You ought to have a good idea of the sheer depth of information you can gain from an ECG. Pathologies affecting the heart also create characteristic signs in the trace that are useful in clincial diagnosis.


The ECG pathology evolves through 3 stages:

  1. 1. T-wave peaking followed by T-wave inversion
  2. 2. ST segment elevation
  3. 3. Appearance of new pathological Q-waves

Pathological Q-waves

These are Q-waves exceeding 0.04s (one small square) and 2mV (2 small squares). They are created by infarcted or dead tissue, which is electrically inert – forming an electrical ‘hole' or ‘window' with all the electrical activity moves away from this point, so any lead sitting over it records a large pathological Q wave (remember that if the vector of the electrical activity is away from the lead, it records a negative wave) of septal and ventricular depolarisation moving away.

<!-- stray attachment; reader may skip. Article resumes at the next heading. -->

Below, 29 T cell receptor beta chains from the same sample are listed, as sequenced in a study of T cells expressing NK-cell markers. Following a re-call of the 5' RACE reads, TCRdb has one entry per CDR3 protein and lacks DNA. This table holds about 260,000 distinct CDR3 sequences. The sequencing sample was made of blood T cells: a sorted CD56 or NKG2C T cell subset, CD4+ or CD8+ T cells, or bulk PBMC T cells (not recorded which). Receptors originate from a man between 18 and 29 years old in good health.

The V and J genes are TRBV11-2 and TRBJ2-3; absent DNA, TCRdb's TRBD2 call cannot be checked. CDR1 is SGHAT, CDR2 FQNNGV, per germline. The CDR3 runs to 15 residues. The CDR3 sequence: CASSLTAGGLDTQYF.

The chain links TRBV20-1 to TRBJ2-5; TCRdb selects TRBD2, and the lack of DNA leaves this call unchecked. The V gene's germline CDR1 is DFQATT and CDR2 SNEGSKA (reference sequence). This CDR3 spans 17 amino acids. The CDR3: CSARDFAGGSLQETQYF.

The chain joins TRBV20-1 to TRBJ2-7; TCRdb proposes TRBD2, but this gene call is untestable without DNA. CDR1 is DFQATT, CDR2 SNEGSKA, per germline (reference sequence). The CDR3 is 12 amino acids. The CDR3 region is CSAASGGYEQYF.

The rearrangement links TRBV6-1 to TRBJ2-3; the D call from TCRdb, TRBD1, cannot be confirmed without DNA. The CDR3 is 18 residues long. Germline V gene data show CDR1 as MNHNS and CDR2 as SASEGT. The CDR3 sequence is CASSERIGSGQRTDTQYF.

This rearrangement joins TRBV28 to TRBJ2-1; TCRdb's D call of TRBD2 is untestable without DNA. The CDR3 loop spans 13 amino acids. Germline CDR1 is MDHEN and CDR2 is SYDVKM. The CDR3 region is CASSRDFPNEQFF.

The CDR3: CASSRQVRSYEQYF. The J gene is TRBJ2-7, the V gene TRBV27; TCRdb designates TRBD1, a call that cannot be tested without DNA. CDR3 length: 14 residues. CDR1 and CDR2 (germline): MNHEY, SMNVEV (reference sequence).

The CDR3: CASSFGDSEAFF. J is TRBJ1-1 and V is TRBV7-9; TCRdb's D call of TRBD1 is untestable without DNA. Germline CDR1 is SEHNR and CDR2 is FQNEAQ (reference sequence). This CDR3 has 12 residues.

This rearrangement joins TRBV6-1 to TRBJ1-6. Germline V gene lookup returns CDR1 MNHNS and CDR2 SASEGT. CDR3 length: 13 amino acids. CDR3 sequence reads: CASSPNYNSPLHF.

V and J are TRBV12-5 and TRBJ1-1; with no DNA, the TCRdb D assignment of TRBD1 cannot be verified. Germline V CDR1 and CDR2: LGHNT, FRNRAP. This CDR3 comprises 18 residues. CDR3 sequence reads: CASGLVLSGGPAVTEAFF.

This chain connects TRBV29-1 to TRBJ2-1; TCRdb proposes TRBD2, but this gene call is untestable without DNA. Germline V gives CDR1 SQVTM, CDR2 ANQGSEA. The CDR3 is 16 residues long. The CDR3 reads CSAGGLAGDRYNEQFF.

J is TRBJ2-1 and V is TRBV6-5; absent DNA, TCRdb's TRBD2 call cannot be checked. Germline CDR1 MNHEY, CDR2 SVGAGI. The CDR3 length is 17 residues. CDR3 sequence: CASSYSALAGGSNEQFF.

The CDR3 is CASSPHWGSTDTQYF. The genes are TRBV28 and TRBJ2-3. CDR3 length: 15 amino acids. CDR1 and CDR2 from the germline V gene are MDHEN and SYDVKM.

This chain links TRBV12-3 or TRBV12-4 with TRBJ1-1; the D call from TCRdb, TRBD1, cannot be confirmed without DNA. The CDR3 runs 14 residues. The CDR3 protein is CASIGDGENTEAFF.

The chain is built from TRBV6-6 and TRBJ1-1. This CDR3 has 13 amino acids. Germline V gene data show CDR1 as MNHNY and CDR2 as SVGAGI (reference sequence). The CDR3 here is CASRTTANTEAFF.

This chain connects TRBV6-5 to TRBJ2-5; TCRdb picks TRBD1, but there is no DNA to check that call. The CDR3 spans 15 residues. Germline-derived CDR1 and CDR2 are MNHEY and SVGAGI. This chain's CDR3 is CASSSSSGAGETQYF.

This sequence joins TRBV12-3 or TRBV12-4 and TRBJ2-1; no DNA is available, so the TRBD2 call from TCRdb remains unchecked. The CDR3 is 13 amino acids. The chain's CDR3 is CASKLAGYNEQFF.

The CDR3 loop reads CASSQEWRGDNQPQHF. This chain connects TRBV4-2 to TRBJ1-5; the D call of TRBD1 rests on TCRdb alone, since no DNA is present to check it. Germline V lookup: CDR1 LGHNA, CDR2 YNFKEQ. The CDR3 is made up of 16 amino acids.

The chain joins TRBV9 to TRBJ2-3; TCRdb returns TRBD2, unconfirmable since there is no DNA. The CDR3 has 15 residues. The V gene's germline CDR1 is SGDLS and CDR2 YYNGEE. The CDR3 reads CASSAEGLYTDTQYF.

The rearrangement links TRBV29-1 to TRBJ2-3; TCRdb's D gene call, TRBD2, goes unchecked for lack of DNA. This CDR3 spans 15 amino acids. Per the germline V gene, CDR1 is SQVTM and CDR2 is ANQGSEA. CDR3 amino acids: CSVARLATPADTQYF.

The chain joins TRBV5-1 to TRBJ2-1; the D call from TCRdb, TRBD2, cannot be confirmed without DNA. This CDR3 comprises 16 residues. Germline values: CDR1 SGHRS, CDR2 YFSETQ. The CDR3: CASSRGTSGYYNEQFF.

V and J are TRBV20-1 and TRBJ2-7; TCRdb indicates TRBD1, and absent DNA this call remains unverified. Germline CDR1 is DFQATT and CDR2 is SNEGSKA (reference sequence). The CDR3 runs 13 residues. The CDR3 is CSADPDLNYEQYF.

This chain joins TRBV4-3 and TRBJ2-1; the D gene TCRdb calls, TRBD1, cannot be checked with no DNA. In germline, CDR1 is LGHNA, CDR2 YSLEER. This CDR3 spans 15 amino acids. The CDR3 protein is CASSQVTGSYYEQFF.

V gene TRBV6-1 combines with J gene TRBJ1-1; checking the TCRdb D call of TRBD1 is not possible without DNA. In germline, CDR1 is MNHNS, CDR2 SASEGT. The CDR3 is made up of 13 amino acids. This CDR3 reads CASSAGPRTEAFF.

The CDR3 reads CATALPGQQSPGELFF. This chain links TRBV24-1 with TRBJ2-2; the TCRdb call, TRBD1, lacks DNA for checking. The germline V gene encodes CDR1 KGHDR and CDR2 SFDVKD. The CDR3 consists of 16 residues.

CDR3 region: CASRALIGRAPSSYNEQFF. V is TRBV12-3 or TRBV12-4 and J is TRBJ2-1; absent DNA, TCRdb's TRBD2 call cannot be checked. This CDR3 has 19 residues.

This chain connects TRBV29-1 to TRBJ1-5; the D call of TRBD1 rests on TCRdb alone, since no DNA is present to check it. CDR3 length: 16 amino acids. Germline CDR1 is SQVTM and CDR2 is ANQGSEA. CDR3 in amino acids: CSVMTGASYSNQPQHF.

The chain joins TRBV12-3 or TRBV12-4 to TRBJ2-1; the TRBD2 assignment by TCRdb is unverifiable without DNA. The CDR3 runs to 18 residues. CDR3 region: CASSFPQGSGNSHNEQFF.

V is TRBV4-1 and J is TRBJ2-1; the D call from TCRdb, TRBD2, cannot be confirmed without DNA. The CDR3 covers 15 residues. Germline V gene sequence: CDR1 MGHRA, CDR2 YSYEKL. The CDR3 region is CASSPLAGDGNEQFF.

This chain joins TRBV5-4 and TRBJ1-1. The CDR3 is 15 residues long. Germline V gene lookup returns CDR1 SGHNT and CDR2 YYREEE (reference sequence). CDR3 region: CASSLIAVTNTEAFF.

ST Deviation

Due to area of injured tissue surrounding the ‘hole' which is electronegative – may also be caused by pericarditis (in this case, the ST deviation occurs in all leads).


Due to ischaemia.


Artery involved
Visible in leads


Left coronary, anterior descending branch

V1-V6 (Q in V3-V6, T in V4-V6)


Left circumflex coronary

I, aVL, V5, V6



Q: I, II, aVL, V5, V6
ST : V2-V6


Right coronary

II, III, aVF (Q in III, aVF, ST in aVL and V6)


Right coronary

Reciprocal changes in V1 (ST depression, tall R-waves)


pulmonary embolism

  • Large S-wave in lead I
  • Deep Q-wave in lead II
  • Inverted T-wave in lead III

(S1, Q3, T3)
Patients will also demonstrate a pattern of right heart strain and right axis deviation.

Metabolic abnormalities


•  Tall, tented T-waves
•  Widened QRS
•  Prolonged PR
•  Arrhythmias


•  Small T-waves
•  Prominent U-waves (occur after T-wave)
•  ST depression
•  Arrythmias


•  Short QT interval


•  long QT
•  Small T-waves